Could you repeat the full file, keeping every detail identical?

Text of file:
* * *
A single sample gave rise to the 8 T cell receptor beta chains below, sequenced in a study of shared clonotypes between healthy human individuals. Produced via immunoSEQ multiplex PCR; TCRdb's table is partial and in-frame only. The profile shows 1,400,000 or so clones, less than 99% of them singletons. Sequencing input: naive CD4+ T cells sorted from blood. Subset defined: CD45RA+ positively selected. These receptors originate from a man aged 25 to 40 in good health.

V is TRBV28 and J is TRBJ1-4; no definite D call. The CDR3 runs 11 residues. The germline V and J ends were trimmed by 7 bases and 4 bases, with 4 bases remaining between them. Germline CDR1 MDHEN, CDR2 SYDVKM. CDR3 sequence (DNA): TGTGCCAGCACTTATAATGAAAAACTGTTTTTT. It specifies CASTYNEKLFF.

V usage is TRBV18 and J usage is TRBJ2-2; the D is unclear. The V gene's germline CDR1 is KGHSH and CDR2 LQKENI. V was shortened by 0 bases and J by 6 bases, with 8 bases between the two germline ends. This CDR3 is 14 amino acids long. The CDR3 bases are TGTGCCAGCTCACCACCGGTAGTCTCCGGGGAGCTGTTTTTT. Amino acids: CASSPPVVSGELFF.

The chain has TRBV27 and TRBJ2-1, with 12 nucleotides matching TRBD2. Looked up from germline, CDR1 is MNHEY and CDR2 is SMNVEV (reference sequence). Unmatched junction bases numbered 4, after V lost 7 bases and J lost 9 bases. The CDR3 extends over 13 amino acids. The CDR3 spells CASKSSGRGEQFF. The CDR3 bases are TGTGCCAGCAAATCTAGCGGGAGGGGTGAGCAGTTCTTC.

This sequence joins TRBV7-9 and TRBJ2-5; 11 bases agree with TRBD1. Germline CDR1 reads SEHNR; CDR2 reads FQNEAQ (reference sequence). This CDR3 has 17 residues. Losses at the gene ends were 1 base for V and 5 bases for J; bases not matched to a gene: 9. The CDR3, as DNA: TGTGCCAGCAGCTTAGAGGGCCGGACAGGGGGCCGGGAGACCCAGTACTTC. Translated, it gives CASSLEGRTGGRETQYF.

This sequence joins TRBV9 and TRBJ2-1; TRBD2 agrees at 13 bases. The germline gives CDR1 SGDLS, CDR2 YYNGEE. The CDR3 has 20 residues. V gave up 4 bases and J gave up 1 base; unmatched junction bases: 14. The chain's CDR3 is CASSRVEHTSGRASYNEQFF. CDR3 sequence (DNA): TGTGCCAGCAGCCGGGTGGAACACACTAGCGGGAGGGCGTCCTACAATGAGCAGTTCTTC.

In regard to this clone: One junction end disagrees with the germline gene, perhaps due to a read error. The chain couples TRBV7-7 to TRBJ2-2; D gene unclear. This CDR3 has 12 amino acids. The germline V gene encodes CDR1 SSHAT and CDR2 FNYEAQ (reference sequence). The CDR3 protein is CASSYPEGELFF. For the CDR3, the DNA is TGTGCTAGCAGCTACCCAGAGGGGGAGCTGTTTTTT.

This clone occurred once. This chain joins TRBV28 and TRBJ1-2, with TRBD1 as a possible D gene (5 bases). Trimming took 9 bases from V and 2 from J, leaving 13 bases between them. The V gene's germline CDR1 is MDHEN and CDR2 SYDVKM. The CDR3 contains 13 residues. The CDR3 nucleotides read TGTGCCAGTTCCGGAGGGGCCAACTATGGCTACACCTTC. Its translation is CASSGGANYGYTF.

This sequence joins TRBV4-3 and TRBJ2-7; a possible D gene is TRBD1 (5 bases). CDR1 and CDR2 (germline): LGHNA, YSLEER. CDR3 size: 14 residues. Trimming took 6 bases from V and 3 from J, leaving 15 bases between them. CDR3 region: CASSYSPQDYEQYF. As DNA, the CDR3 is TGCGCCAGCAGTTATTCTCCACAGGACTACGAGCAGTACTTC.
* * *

A single sample gave rise to the 8 T cell receptor beta chains below, sequenced in a study of shared clonotypes between healthy human individuals. Produced via immunoSEQ multiplex PCR; TCRdb's table is partial and in-frame only. The profile shows 1,400,000 or so clones, less than 99% of them singletons. Sequencing input: naive CD4+ T cells sorted from blood. Subset defined: CD45RA+ positively selected. These receptors originate from a man aged 25 to 40 in good health.

V is TRBV28 and J is TRBJ1-4; no definite D call. The CDR3 runs 11 residues. The germline V and J ends were trimmed by 7 bases and 4 bases, with 4 bases remaining between them. Germline CDR1 MDHEN, CDR2 SYDVKM. CDR3 sequence (DNA): TGTGCCAGCACTTATAATGAAAAACTGTTTTTT. It specifies CASTYNEKLFF.

V usage is TRBV18 and J usage is TRBJ2-2; the D is unclear. The V gene's germline CDR1 is KGHSH and CDR2 LQKENI. V was shortened by 0 bases and J by 6 bases, with 8 bases between the two germline ends. This CDR3 is 14 amino acids long. The CDR3 bases are TGTGCCAGCTCACCACCGGTAGTCTCCGGGGAGCTGTTTTTT. Amino acids: CASSPPVVSGELFF.

The chain has TRBV27 and TRBJ2-1, with 12 nucleotides matching TRBD2. Looked up from germline, CDR1 is MNHEY and CDR2 is SMNVEV (reference sequence). Unmatched junction bases numbered 4, after V lost 7 bases and J lost 9 bases. The CDR3 extends over 13 amino acids. The CDR3 spells CASKSSGRGEQFF. The CDR3 bases are TGTGCCAGCAAATCTAGCGGGAGGGGTGAGCAGTTCTTC.

This sequence joins TRBV7-9 and TRBJ2-5; 11 bases agree with TRBD1. Germline CDR1 reads SEHNR; CDR2 reads FQNEAQ (reference sequence). This CDR3 has 17 residues. Losses at the gene ends were 1 base for V and 5 bases for J; bases not matched to a gene: 9. The CDR3, as DNA: TGTGCCAGCAGCTTAGAGGGCCGGACAGGGGGCCGGGAGACCCAGTACTTC. Translated, it gives CASSLEGRTGGRETQYF.

This sequence joins TRBV9 and TRBJ2-1; TRBD2 agrees at 13 bases. The germline gives CDR1 SGDLS, CDR2 YYNGEE. The CDR3 has 20 residues. V gave up 4 bases and J gave up 1 base; unmatched junction bases: 14. The chain's CDR3 is CASSRVEHTSGRASYNEQFF. CDR3 sequence (DNA): TGTGCCAGCAGCCGGGTGGAACACACTAGCGGGAGGGCGTCCTACAATGAGCAGTTCTTC.

In regard to this clone: One junction end disagrees with the germline gene, perhaps due to a read error. The chain couples TRBV7-7 to TRBJ2-2; D gene unclear. This CDR3 has 12 amino acids. The germline V gene encodes CDR1 SSHAT and CDR2 FNYEAQ (reference sequence). The CDR3 protein is CASSYPEGELFF. For the CDR3, the DNA is TGTGCTAGCAGCTACCCAGAGGGGGAGCTGTTTTTT.

This clone occurred once. This chain joins TRBV28 and TRBJ1-2, with TRBD1 as a possible D gene (5 bases). Trimming took 9 bases from V and 2 from J, leaving 13 bases between them. The V gene's germline CDR1 is MDHEN and CDR2 SYDVKM. The CDR3 contains 13 residues. The CDR3 nucleotides read TGTGCCAGTTCCGGAGGGGCCAACTATGGCTACACCTTC. Its translation is CASSGGANYGYTF.

This sequence joins TRBV4-3 and TRBJ2-7; a possible D gene is TRBD1 (5 bases). CDR1 and CDR2 (germline): LGHNA, YSLEER. CDR3 size: 14 residues. Trimming took 6 bases from V and 3 from J, leaving 15 bases between them. CDR3 region: CASSYSPQDYEQYF. As DNA, the CDR3 is TGCGCCAGCAGTTATTCTCCACAGGACTACGAGCAGTACTTC.